A look to the future

New strategic plan details projects to enhance downtown Warren

One of several parcels the city owns that were, in part, the impetus for the development of a downtown strategic plan.

No one argues that downtown Warren isn’t what it was 20, 30 or 50 years ago.

But what can it be moving into the future?

And what can be done now to bring that vision into reality?

A new strategic plan – a joint effort between CT Consultants, and the City of Warren, Planning Commission and Redevelopment Authority – seeks to provide that direction.

A copy of the plan was recently provided to the Times Observer.

“Several locations in this area are ripe for new development or revitalization,” the study concludes.

But that doesn’t mean there aren’t challenges.

“The retail tenant mix and the amount of vacant space remains subpar,” they conclude. “Most of the second story (and higher) floor area in downtown retail buildings is empty.”

Issues were also raised regarding “sufficient public access” to the Allegheny River and Conewango Creek.

At the heart of the plan is what to do with nine city-owned properties “between Pennsylvania Avenue and the River and part of this plan is to recommend appropriate uses and development of these sites.”

The plan hits on a host of issues – revitalizing business downtown, setting a vision for the future and listing specific projects to support that vision.

“(T)he potential for increased downtown retail business activity will be achieved by creating a retail environment that will entice more residents and employees within the 15-mile market area to spent more of their money on shopping and leisure activities in Warren, capture a greater share of the visitors currently coming into the region and attract more visitors to the region,” the consultants conclude. “The health of downtown cannot rely on only attracting market support from the County and ‘nearby’ region – this area alone does not support the size and economic requirements of maintaining the core area of downtown – Warren must think bigger!!”

“Our needs can be fairly simply stated: Build on our strengths and work to overcome our challenge,” they conclude, with the vision “to expand Warren as a year-round destination that in turn brings more people downtown to work, live and visit….”

But how?

The specific recommendations were broken into four areas: Design, economic vitality, organization and promotion.


Specific recommendations include increasing connections to the area’s waterways, enhancing walkability, reinstatement of a downtown facade program as well as “ensur(ing) the historic integrity/cohesion is maintained.”

The plan also calls on officials to “provide downtown amenities to create an inviting and pleasant ambiance,” such as tress, way-finding signage and restrooms, among other things.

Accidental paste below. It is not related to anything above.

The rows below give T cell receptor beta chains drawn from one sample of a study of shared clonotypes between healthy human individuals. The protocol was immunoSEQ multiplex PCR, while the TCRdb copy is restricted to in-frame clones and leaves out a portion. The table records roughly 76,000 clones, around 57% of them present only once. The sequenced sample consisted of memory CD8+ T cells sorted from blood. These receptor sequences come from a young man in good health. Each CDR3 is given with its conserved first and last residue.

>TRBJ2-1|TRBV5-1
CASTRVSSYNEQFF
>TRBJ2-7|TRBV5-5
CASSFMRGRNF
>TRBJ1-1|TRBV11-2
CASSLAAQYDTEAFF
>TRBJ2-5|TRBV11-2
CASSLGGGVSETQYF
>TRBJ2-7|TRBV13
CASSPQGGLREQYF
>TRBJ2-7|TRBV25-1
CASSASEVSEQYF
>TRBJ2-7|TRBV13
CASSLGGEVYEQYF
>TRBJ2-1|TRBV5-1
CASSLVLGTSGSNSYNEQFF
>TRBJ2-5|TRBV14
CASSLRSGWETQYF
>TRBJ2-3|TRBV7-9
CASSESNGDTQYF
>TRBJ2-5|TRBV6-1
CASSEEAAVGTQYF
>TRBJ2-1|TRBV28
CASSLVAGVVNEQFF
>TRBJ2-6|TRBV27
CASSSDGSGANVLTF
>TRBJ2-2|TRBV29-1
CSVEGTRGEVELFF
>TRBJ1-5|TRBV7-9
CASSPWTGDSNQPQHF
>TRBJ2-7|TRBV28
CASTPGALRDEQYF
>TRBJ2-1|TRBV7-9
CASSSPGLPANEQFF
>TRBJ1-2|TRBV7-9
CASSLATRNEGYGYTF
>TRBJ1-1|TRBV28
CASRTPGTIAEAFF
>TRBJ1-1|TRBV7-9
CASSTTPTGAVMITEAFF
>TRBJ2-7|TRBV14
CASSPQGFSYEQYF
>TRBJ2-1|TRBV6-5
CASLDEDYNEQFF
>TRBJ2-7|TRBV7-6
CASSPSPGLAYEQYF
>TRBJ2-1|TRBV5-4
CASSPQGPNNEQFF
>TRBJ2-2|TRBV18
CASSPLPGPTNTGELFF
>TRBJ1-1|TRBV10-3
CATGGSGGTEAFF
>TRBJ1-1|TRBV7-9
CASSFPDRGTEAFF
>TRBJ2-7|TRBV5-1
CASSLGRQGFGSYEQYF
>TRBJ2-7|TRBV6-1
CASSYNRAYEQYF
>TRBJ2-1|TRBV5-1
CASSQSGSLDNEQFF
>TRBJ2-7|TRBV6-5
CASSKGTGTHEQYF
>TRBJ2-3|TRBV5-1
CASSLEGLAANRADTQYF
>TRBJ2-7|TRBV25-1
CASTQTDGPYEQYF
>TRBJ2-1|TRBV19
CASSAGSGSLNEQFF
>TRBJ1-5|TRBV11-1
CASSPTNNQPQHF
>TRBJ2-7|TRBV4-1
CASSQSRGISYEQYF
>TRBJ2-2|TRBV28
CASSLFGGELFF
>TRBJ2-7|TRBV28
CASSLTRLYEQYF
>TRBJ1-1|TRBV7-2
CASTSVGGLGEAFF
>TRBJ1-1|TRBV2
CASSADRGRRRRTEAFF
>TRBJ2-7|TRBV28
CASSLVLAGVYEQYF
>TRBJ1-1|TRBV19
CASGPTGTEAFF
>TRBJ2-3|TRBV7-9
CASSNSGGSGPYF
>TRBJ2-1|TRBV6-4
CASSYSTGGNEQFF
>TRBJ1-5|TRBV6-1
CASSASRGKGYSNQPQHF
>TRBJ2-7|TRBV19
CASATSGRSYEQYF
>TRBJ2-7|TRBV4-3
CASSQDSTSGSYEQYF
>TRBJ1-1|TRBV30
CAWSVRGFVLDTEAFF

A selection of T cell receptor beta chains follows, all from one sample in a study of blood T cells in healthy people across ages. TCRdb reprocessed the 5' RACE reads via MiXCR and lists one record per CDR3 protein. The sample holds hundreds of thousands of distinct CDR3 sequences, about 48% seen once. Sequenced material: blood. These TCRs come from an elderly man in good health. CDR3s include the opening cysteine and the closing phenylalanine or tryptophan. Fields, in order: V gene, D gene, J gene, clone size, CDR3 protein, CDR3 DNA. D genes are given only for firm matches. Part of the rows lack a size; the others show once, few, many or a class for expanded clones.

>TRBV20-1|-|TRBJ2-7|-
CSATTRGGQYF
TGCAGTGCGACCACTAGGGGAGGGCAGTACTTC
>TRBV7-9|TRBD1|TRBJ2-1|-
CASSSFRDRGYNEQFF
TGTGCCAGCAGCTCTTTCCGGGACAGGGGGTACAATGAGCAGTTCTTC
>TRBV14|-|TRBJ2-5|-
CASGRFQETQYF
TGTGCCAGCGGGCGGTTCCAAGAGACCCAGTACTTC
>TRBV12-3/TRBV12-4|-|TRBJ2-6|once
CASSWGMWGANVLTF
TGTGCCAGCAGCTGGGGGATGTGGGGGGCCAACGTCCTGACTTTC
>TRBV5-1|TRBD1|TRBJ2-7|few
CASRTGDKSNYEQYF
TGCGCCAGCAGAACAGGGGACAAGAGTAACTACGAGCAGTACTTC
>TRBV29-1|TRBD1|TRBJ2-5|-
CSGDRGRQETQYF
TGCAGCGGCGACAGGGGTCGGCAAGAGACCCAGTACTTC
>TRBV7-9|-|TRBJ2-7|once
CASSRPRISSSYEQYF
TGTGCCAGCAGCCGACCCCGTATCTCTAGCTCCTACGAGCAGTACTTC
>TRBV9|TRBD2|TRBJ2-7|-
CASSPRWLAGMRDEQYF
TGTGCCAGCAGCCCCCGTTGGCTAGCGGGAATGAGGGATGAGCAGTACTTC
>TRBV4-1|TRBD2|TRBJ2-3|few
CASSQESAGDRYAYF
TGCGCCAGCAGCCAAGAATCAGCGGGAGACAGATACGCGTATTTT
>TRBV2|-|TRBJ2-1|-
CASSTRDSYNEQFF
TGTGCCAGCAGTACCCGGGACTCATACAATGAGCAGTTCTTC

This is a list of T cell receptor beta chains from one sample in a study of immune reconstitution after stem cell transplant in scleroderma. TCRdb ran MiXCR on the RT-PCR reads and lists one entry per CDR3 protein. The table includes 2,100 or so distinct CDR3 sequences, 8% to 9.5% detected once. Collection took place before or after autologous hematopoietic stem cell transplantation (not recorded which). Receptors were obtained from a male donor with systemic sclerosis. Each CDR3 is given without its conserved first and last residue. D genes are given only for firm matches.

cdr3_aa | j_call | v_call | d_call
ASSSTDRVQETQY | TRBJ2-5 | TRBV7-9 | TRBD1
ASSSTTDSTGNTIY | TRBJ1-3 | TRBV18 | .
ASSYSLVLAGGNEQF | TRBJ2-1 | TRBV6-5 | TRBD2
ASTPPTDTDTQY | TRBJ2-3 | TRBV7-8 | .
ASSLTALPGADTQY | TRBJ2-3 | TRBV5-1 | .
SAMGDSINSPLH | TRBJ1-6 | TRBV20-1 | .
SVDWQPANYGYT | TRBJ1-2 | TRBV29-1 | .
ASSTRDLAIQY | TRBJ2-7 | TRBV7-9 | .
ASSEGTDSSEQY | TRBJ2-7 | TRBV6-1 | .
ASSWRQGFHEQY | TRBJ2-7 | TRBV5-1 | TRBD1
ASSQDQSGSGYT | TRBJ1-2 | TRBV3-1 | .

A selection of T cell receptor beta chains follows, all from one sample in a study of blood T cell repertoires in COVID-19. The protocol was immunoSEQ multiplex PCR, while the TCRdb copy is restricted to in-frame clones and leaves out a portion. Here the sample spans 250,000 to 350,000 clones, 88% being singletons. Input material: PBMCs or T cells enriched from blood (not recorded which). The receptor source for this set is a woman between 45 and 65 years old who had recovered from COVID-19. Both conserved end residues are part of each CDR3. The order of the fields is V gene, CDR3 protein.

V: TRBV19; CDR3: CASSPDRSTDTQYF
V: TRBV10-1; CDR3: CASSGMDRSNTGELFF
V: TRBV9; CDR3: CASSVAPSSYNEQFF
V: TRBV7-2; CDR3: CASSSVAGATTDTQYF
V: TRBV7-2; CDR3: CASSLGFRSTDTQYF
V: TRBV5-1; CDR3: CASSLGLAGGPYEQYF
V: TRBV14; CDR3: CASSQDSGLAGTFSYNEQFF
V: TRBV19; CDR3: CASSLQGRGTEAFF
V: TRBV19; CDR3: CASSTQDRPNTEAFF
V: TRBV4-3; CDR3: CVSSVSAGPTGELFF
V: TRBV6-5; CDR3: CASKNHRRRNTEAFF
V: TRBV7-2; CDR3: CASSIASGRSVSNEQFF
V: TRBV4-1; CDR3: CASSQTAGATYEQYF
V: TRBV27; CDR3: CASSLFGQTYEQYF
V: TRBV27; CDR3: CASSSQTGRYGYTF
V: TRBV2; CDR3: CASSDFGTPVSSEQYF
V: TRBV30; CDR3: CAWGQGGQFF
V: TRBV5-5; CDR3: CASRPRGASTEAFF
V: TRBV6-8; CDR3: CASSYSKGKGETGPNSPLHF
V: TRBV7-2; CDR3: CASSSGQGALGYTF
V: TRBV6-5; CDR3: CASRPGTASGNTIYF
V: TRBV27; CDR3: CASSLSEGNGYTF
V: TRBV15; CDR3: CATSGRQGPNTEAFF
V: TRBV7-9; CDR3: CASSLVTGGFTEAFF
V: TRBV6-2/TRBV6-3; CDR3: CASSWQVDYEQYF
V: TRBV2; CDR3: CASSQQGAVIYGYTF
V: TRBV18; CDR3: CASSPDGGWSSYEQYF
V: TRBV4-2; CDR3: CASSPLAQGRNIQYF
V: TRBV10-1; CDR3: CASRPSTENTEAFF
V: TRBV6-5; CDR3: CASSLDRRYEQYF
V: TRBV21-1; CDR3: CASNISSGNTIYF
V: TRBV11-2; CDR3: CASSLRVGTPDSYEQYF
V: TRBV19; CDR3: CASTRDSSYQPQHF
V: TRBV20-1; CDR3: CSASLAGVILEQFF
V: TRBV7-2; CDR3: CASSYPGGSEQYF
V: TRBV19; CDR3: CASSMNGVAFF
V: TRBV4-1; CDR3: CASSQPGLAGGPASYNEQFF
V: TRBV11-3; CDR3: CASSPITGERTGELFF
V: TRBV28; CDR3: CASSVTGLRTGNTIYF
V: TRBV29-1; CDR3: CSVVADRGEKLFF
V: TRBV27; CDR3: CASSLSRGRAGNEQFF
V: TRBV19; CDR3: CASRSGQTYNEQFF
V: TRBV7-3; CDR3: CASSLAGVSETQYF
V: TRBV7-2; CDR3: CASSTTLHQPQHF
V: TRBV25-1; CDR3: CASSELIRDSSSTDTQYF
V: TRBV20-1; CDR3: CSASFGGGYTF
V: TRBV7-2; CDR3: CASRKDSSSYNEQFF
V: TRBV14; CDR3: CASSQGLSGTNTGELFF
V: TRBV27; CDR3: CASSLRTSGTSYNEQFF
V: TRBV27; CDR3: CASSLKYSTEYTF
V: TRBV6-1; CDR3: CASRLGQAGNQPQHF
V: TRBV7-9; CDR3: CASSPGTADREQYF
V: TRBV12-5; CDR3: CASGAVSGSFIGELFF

Economic vitality

Recommendations in this area include filling empty buildings with things such as pop-up shops, incubators and galleries as well as providing financial incentives for entrepreneurs.

This area also touches on a need to “promote development of underutilized or vacant parcels such as Clark Street for such priority facilities” as a high-tech company, college branch campus or hotel/convention center.

Other recommendations include establishing a permanent location for a year-round farmer’s market as well as to “continue to monitor and adjust as needed the city’s downtown parking management strategy.”


The major recommendation here is to “establish/restore a non-profit organization focused on downtown, which has the capacity and authority to accept donations and can function as a community improvement organization.”

That includes hiring a manager for a “Main Street”-type program.

Nancy Freenock, the city’s manager, told the Times Observer last week that city council has decided to include $50,000 toward such a program for 2018.

Other recommendations here include assembling a “package of financial incentives” – real estate tax abatement, tax increment financing and grants/loans, including a revolving loan fund – to prospective downtown investors, technology infrastructure improvements, an on-foot police presence downtown as well as a concerted effort to “create and maintain programs to make it easy and pleasant to be downtown and which foster ‘pride of place,’ such as comprehensive sidewalk cleaning and snow removal program, regular street sweeping, litter cleaned up, maintenance of landscaping, etc.”


Recommendations include embracing digital platforms, developing a branding message as well as providing services for tourists, such as outdoor-oriented retail, outdoor fining, more consistent business hours as well as trees and benches “which encourage shoppers and visitors to linger longer.”

Expanded efforts in the arts, a “coordinated and comprehensive marketing program” as well as a shop-local campaign were some of the other initiatives outlined.

Going back to one of the original motivations for the plan – what to do with the properties the city owns downtown – the consultants make specific recommendations.

“In no way,” should the vacant corner of Pennsylvania Ave. and Liberty St. “be utilized for parking.”

The consultants call that property a “key infill development site due to its location at this primary intersection and call for a multi-story building.

Four parcels, 1.48 acres, north of Liberty Street adjacent to the parking garage are recommended as the site of a hotel or convention center while the waterfront parcels in the same area – .3 acres – are recommended as a recreation site as “the city has an access easement to build a walking path” along the river in that area.

The plan also contains a detailed three-year action plan outlining steps to be taken and who should take them. Guidance is also provided on the role of the various parties – city, private sector, etc. – involved.